December 22, 2008 By Corey McKenna
"Can you find the information you need?" The pressure of citizen service requirements, litigation, the Federal Rules for Civil Procedure, the media, audits and activist organizations and individuals are forcing agencies to take a closer look at their answer to that question, as the failure to find information can have catastrophic results. Gregory Trosset, electronic records management program manager for King County, Wash., noted at the Best of California event in Sacramento earlier this month that the failure to produce requested documents could result in hundreds of millions of dollars in sanctions being levied against an agency.
But litigation and fines are not the only reasons for agencies to be able to find the data that they are supposed to have on hand. "The reality is that if you deal with citizens, you're often going to have to deal with paper. No matter how much we capture on the Web, no matter how much we do in the interview-style of data capture, citizens are often going to need paper," said Gary Rodgers, worldwide public sector for HP, at the same event.
When a citizen applies for some kind of a benefit, he or she normally has to go through a certification process and there is typically some kind of a case-management system that tracks that. The citizen brings his or her evidence of identity: birth certificate, driver's license, passport, a document from the agency -- these all need to be captured and stored in a secure repository which is tied to a database accessible to a caseworker who can take appropriate action.
Rodgers and Trosset urged agencies to be methodical about how they implement records management policies. "Having to go back and rebuild stuff is what blows your budget out," Rodgers said.
How does an agency go about defining a records management policy? And once the policy is defined, how does one go about implementing it? However an agency decides to proceed, "it is not a technology project. You need to have your records management folks involved. They need to take the lead," Trosset said.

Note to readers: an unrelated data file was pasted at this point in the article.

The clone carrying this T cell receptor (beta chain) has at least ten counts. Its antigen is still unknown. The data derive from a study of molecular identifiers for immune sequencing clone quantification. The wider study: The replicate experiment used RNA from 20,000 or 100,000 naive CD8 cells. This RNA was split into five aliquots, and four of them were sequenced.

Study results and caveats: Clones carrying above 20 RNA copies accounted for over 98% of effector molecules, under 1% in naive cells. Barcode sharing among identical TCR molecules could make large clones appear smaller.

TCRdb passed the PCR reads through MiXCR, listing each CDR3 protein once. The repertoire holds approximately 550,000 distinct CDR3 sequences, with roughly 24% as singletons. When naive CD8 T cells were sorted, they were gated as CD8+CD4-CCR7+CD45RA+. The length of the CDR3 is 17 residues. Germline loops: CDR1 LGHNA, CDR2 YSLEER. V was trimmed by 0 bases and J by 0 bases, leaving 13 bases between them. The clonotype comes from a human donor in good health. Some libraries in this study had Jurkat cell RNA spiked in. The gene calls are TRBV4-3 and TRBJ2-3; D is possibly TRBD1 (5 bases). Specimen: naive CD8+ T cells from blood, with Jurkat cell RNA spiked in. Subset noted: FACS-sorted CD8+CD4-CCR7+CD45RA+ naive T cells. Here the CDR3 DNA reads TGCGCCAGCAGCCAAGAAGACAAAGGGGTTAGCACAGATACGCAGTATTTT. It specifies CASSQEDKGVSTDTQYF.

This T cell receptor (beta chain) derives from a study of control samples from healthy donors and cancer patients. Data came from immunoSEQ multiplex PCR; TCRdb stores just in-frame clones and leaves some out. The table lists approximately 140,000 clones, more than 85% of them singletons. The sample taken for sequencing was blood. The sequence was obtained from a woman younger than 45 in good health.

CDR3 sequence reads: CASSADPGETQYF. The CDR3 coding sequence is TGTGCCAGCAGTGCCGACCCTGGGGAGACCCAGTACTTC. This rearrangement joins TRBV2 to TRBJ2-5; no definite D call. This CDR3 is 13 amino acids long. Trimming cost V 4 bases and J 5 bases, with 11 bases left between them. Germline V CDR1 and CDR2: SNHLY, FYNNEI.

King County, Wash., has answered just such questions. The 13th largest county in the nation by population, the government consists of seven separately elected bodies and employs 13,000 people. "What we're doing is implementing a records management system across all of that," Trosset said.
The county is capturing many kinds of unstructured data: e-mail, documents, spreadsheets, etc. "We're also implementing a physical-records module for our records center which has about 100,000 boxes in it. We have a Web records component that we're implementing, and we're going to make digital imaging available if it makes business sense for county government to use," Trosset said.
"As we've been talking with county agencies about our records management system the first thing I hear is 'God, I can't wait till you guys come in because we've needed document management for so long.' We have to burst their bubble. We're not doing document management," Trosset said.
"There's a huge pent-up demand for document management in the county, but there's also a records management need. The problem is that agencies don't recognize that they had a records management problem because their immediate concern is document management," he said.
The first step is to define the policy, because the policy should drive the technology implementation. The Federal Rules for Civil Procedure played a large role in the development of King County's records management policy, Trosset said. "Two years ago when the rules were revised they specifically talked about electronic records. And as those rules are promulgated in the federal courts, they tend to get adopted by the local jurisdictions. So if you are not having to deal with the requirements of the federal rules now, because you don't go